25 May 2011

"Beauty" is Irrelevant in Theology

Some Muslims place a great emphasis on what they consider to be "beauty". Beauty, of course, is a subjective marker and there's nothing wrong with it. How we treat others is an entirely different matter. It is with grace that the world began and it is with grace that we must move. The fondness of relaying how physically beautiful the Prophet Muhammad (peace be upon him) was is entirely irrelevant. The claim that he was the most handsome man is an unnecessary slogan of cultural realisation than anything touching the message of the Qur'an or the pious, humble way of the prophet.
When the ambassadors of Bani Amir went to Muhammad, they said, "You are our master." He said, "God is your master." Then they said, "You are most excellent of the highest degree." And when he heard this he said, "Say so, or less, and do not exceed reasonable bounds in praise."
In many ways it signals the poverty of theological discussions. To follow anyone based on his/her appearance or eloquence bears no weight upon truth. While there could be a genuine historical need to draw up the physical characteristics of individuals from the past to situate them more firmly within the narrative, anything outside it seems to be to be of no use at all.

In all honesty we do not know what prophets and their disciples looked like other than scant written descriptions. Given present-day celebrity obsessed media culture, it is not a bad thing. In a nutshell, it does not matter.

A moral of the story of the Prophet Yusuf (peace be upon him) is not that he was "beautiful", though some prevalent gossip totally obscures the moral with elaborations on his "beauty", but the power of Divine guidance and his will to resist the power of seduction. It was his grace that was beautiful, the preservation of his "beauty" through the strength of his will which drew upon Divine grace.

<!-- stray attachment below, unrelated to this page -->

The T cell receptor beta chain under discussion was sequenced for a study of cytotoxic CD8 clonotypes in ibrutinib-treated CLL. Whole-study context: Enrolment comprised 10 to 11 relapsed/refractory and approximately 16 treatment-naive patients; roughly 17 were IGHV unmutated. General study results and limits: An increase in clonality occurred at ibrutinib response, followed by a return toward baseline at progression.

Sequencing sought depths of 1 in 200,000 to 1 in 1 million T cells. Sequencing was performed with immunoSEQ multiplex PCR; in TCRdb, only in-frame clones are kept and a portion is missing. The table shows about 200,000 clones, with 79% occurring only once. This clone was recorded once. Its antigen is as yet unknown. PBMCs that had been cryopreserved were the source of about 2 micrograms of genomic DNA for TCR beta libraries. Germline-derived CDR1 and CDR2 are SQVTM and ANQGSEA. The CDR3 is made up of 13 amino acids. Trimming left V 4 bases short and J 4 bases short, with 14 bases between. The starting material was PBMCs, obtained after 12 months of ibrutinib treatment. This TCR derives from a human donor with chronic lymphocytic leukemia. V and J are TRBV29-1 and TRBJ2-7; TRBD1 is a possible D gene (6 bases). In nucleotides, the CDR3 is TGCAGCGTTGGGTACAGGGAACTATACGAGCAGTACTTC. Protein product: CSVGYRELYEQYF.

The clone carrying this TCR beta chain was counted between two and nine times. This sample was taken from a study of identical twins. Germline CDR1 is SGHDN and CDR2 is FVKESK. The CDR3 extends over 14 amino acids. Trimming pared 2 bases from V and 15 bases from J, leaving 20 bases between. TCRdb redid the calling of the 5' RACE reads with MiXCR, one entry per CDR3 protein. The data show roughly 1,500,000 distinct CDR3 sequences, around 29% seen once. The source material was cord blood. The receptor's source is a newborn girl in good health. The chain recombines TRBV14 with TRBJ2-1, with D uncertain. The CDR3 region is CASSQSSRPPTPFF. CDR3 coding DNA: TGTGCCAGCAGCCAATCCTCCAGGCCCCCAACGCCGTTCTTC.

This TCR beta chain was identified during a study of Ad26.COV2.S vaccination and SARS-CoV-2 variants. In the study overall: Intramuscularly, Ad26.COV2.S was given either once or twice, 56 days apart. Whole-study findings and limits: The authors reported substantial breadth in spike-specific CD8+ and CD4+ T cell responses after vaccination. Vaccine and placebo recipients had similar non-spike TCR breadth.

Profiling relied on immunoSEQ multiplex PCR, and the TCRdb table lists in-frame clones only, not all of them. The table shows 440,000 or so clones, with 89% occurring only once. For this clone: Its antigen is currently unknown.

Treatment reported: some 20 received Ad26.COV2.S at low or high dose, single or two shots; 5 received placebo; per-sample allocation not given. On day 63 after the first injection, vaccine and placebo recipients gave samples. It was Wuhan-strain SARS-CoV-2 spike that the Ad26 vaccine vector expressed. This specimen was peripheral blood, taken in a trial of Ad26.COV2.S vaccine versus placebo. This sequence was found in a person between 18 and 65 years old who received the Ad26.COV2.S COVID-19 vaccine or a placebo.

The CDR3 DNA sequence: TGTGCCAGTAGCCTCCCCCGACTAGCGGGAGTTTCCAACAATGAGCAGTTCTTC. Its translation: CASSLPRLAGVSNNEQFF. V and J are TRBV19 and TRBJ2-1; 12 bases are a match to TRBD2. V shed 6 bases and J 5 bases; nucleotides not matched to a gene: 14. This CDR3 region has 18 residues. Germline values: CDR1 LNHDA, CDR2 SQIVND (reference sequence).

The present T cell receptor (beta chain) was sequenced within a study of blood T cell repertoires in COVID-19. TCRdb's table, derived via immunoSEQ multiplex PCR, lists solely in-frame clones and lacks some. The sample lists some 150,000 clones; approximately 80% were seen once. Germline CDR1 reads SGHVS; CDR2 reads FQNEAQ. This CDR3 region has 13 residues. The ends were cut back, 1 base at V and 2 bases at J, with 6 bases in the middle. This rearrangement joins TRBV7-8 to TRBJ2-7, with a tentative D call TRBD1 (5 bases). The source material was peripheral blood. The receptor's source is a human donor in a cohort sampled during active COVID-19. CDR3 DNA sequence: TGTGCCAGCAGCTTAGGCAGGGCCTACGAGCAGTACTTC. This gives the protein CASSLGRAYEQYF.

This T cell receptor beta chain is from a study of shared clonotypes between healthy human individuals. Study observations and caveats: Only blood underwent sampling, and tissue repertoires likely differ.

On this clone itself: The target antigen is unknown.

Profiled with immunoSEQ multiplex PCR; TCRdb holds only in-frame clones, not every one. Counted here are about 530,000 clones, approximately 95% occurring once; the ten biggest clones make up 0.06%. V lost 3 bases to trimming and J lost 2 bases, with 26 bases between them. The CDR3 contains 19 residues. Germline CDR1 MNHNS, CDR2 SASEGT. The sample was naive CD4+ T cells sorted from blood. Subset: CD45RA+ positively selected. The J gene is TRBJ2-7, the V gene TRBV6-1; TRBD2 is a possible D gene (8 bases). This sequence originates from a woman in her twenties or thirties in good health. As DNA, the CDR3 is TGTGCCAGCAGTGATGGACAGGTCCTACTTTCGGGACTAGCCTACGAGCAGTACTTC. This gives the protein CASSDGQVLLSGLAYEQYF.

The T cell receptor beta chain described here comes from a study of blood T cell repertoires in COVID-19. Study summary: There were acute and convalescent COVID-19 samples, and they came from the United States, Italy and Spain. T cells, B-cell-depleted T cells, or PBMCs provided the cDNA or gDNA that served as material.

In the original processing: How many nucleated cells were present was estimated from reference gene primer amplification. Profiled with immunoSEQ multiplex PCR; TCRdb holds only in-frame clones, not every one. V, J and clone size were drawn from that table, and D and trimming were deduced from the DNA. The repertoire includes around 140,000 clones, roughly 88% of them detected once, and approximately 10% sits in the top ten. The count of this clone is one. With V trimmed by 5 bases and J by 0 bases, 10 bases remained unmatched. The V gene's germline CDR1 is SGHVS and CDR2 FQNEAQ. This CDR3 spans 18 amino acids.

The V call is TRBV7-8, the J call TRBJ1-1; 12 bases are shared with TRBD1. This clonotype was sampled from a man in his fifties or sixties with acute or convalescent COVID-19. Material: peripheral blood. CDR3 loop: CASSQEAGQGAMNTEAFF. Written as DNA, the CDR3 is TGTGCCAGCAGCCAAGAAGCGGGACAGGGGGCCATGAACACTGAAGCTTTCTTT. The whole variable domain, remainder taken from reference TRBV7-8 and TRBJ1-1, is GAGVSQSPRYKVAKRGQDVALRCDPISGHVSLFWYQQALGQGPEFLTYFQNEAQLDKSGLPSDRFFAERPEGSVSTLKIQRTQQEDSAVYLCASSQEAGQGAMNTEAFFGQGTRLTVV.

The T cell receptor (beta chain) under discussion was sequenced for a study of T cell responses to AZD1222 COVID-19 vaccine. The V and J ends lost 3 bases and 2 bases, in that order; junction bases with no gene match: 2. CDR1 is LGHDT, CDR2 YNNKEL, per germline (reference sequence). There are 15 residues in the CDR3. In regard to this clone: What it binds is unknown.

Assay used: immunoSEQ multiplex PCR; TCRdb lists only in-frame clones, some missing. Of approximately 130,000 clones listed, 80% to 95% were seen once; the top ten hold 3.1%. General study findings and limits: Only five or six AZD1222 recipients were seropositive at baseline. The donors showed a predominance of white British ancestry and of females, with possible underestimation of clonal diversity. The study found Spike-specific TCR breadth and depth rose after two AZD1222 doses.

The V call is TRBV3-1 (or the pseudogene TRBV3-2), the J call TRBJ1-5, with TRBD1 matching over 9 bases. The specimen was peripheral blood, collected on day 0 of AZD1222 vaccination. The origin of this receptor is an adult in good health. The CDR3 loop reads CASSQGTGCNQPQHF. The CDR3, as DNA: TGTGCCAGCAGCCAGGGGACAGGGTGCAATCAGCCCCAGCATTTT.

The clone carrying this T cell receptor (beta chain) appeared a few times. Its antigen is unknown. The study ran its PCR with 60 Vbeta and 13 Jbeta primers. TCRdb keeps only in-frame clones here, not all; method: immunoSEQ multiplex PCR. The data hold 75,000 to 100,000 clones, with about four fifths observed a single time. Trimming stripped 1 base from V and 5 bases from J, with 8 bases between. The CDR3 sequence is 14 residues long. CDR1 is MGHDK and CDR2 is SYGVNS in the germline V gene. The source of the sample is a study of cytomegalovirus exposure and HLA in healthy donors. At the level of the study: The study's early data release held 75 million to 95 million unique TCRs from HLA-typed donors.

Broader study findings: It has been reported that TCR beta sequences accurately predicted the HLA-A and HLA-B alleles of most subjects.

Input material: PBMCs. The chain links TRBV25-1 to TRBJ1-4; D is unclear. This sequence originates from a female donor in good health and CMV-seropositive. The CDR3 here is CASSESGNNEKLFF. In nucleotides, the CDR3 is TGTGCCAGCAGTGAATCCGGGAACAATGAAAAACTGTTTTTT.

When people say this or that person is beautiful, it implies something purely physical and in relation to others. Yet true beauty is not referential. It does not deny others equal worth and is not oppressive. This is but one pearl of wisdom from Muslim theology that explores this issue:
Muhammad said, "That person will not enter Paradise who hath one atom of pride in his heart." And a man present said, "Verily, a man is fond of having good clothes, and good shoes." Muhammad said, "God is Beautiful and delighteth in the beautiful; but pride is holding man in contempt."
There are many others that enlighten the seeker, from the Prophet's response to Lady Aisha when she commented on Lady Safiyyah's short stature to the complete absence of aesthetic morality in the Qur'an. To believe is to love all of Allah's creation and to undertake a path of critical self-reflection of the ideas we inherit from forces that we meet and are surrounded by, from bogus eugenics to friendly dialogues. To believe is to respect each human being and to fall in love with good everywhere. It is to compare our own beliefs and values as Muslims with the sublime truths expressed in the Qur'an and to sincerely face the unfortunate fact that we linger far, far away from "beauty".

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